On our way up to the citadel (which is supposedly the most noteworthy thing to see in Ankara, and we never actually did see it), we walked through the university but were thwarted in our attempt to find the bookstore and score an Ankara U hoodie by some security guards who apparently thought we looked too suspicious to allow onto the campus. I’m pretty sure it was Danny’s beard that did it, given the recent turmoil over religious symbols on university campuses. Shortly thereafter, Stephen decided it had been far too long since his last meal, and was really rather insistent that we rectify the situation immediately. I picked out a nice shady patch of grass in a mostly out-of-the-way area, and only after Stephen had already started nursing did we notice that we were sitting at the edge of a mosque’s courtyard (may I remind you that it was Friday). Oops. Luckily, I was fairly discreet and other than the mosque custodian picking up litter, no one even came near us. International/interfaith incident avoided.

We continued in what we thought was the direction of the citadel (basically straight uphill), and found an awesome area of tiny cobblestone streets filled with antique stores, carpet sellers, and sundry other shops catering to the few tourists that make their way to Ankara. We ended up talking to an English-speaking kilim seller for a good long while, drinking tea and showing off how adorable Stephen is. Turks LOVE babies. We also checked out a couple of carpet stores, including one that had some pretty phenomenal kilims, carpets, and embroidered pieces from Iran, Iraq, and Turkey. Once our things get here and we can get some good measurements of our rooms, we definitely want to go back there, because he had some really unique pieces.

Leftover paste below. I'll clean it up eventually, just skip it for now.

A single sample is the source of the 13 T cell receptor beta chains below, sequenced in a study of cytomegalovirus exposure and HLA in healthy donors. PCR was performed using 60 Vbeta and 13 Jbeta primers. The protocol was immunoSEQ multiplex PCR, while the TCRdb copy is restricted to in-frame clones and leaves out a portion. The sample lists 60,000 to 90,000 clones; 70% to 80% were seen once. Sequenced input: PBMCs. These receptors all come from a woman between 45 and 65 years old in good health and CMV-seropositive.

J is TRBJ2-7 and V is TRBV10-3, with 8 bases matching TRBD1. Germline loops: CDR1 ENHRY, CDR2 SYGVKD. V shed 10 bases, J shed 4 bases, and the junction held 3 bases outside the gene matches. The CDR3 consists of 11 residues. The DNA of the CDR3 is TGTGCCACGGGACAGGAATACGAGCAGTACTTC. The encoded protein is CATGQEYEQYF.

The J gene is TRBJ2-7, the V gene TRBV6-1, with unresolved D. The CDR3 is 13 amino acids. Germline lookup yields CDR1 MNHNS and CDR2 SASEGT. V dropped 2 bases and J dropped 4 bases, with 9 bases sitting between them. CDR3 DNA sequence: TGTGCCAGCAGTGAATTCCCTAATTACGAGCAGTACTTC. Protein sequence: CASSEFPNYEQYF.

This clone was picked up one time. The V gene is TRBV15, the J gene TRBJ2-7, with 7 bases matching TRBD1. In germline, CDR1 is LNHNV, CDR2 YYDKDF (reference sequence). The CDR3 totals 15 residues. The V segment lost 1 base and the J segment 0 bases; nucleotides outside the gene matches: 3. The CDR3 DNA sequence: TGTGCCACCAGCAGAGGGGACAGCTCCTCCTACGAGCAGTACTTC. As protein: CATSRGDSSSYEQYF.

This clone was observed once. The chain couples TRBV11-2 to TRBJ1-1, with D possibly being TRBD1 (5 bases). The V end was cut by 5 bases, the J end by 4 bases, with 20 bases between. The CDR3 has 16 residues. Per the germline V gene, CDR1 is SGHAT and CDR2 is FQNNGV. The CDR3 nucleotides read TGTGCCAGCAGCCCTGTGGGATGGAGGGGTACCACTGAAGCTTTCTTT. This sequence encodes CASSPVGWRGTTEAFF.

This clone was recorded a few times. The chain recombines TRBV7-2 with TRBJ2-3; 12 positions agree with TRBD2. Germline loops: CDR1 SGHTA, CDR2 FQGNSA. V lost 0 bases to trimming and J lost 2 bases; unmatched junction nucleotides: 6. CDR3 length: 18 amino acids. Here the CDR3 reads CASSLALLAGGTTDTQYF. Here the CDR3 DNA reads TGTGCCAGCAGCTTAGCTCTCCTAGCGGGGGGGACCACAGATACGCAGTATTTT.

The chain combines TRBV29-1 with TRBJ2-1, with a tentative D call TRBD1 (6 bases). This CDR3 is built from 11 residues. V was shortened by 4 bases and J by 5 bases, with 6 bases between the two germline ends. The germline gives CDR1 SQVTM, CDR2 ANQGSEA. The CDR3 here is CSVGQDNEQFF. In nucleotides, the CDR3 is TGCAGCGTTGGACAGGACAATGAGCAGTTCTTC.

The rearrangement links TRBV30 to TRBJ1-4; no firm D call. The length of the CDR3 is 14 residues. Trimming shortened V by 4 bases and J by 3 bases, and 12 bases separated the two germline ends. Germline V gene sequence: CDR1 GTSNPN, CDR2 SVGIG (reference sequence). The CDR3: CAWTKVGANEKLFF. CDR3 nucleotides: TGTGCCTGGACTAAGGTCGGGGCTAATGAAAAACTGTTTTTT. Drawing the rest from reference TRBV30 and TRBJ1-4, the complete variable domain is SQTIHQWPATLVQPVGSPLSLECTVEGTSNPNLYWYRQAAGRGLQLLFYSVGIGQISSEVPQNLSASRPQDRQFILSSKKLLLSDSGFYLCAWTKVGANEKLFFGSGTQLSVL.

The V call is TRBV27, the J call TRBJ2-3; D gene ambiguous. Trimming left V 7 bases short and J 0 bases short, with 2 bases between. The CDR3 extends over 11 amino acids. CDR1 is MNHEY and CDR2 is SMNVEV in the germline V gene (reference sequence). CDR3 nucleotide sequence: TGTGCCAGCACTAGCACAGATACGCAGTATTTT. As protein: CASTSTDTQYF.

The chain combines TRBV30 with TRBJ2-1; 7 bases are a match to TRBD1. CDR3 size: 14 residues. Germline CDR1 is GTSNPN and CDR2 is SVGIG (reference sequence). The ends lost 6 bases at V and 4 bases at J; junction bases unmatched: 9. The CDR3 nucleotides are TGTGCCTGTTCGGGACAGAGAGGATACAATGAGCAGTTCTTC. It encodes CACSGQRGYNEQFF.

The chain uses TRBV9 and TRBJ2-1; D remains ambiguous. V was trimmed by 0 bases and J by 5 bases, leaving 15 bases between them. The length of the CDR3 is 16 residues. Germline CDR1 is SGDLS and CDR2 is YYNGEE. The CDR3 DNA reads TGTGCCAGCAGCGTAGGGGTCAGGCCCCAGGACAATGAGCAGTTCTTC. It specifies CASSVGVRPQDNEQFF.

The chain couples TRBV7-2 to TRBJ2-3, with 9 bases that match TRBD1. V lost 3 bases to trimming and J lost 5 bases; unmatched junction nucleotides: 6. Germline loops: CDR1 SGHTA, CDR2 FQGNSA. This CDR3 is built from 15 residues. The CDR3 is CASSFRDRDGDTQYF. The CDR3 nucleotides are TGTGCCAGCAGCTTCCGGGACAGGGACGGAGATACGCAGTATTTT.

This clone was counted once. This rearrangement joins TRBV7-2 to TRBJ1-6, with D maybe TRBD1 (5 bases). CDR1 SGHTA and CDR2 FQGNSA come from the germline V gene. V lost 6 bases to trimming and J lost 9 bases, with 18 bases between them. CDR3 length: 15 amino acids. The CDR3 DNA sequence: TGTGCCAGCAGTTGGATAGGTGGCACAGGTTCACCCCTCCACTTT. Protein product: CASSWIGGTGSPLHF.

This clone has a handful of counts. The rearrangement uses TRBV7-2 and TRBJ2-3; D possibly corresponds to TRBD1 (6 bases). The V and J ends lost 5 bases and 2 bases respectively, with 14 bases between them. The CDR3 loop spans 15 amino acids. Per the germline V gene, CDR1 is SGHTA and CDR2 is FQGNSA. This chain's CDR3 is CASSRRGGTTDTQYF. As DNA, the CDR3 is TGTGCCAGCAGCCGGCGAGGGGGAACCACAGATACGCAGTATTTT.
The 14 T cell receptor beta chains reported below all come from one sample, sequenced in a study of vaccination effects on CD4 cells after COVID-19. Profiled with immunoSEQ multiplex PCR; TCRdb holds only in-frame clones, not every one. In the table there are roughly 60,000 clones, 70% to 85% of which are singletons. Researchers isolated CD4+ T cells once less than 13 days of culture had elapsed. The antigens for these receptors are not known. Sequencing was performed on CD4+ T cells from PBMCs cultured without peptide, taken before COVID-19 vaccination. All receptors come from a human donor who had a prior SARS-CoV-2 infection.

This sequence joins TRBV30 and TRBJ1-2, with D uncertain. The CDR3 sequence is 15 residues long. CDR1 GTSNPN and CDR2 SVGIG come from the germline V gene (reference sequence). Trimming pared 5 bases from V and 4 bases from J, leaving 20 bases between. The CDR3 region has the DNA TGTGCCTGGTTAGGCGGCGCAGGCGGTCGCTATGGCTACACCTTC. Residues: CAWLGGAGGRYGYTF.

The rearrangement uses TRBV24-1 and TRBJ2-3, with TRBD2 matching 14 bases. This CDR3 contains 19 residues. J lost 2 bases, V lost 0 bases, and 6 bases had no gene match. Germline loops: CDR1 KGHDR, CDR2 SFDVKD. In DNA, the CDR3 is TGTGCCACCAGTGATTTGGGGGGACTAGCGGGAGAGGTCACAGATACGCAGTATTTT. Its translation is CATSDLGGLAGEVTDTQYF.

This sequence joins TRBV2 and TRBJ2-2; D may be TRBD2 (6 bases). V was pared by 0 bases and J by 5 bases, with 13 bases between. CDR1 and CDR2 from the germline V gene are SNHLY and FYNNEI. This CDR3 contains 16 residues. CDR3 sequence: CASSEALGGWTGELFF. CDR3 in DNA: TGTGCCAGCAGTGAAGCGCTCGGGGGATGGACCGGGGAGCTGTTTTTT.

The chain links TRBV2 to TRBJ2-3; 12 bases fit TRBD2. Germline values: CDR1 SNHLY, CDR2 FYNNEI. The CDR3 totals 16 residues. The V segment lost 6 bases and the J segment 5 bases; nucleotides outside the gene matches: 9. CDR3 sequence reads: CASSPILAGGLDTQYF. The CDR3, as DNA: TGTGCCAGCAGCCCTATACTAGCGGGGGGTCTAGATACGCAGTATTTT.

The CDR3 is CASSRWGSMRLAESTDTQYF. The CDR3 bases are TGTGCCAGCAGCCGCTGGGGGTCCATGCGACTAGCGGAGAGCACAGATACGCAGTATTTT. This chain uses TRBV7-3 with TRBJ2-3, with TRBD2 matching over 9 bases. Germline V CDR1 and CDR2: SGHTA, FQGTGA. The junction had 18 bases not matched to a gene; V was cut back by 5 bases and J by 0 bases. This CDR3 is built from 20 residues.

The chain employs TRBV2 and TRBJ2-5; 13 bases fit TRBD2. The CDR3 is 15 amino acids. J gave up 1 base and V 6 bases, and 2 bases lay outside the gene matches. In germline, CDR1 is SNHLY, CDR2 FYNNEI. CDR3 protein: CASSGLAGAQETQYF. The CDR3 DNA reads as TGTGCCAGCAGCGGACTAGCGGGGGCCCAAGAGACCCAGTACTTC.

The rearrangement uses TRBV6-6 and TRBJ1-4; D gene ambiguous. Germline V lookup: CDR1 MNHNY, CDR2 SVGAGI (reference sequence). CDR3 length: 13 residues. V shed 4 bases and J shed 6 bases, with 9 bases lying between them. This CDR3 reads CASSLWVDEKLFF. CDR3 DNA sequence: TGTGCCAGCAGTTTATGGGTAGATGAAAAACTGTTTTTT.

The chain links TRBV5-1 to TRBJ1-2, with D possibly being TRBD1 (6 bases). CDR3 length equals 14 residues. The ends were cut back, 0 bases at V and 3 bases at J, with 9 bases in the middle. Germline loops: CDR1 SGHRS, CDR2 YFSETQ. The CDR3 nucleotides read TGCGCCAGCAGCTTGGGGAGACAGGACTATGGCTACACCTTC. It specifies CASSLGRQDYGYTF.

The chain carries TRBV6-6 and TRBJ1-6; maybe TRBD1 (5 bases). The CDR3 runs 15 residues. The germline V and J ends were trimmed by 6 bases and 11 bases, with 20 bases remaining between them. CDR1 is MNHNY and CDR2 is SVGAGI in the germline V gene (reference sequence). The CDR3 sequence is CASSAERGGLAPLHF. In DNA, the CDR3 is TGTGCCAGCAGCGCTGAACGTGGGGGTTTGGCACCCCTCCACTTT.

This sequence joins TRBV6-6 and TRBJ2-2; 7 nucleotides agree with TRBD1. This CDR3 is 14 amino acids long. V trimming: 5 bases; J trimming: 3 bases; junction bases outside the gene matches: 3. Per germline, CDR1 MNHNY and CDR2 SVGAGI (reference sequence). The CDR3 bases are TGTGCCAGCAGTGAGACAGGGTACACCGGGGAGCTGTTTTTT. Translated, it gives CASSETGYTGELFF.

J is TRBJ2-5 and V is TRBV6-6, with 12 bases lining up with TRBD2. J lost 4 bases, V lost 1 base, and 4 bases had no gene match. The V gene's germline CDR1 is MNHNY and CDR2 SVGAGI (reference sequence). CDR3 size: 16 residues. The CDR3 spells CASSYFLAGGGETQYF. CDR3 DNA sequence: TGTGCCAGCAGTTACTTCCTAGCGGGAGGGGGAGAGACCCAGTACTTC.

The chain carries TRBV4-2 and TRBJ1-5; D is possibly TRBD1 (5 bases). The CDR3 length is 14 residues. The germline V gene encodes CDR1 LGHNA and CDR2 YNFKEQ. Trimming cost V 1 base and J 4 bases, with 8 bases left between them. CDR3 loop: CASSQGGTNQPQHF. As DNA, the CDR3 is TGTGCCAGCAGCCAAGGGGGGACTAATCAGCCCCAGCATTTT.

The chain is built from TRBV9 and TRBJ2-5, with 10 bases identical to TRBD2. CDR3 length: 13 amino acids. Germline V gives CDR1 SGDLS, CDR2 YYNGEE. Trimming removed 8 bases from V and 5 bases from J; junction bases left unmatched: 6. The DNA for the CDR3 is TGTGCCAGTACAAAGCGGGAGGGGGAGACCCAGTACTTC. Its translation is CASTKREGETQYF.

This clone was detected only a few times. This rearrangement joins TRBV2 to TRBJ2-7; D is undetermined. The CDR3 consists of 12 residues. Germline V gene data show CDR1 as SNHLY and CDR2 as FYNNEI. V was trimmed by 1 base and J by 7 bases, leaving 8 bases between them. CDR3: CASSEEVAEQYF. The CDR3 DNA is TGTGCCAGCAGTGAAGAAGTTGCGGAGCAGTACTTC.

By that time, despite the fact that we still hadn’t found the citadel, we were ready to head back in the direction of home. We took a cab to Atakule (the tower sort of similar to the one in Seattle, on the right side of the picture), which is a shopping mall and tower with a revolving restaurant at the top. I was hoping to find a swimming suit, since mine is in our household goods shipment and our apartment building has an indoor pool. We didn’t find the suit, but we did walk by a street vendor selling mussels. Somehow, that did not seem like a good idea. I mean, shellfish from a street vendor in general is pretty scary, and when you factor in how far it is to the nearest body of salt water…yikes.

We walked from Atakule up to Kolay, a so-called outlet store that advertised their “Bikini bazaar.” Outlet store my foot, their bikinis were all $50 and up, but after a full day of walking around in the blazing heat, I was desperate and Stephen was quickly losing patience. I guessed what I thought would be my size (38? 40? 42? what do those numbers even mean?) and we walked the rest of the way home.

We changed into our suits, put Stephen in a makeshift swim diaper (read: disposable diaper we got for free on Lufthansa), and headed down to test out the pool for the first time. Stephen was, shall we say, less than impressed with the giant cold bathtub. In fact, the minute I lowered his legs into the water his lower lip stuck straight out in a pout, and when I handed him to Danny and his bare belly left mine and hit the water, he let loose with a full-out wail. We took that as a sign that it was time to bring him upstairs for an abbreviated warm bath and bedtime.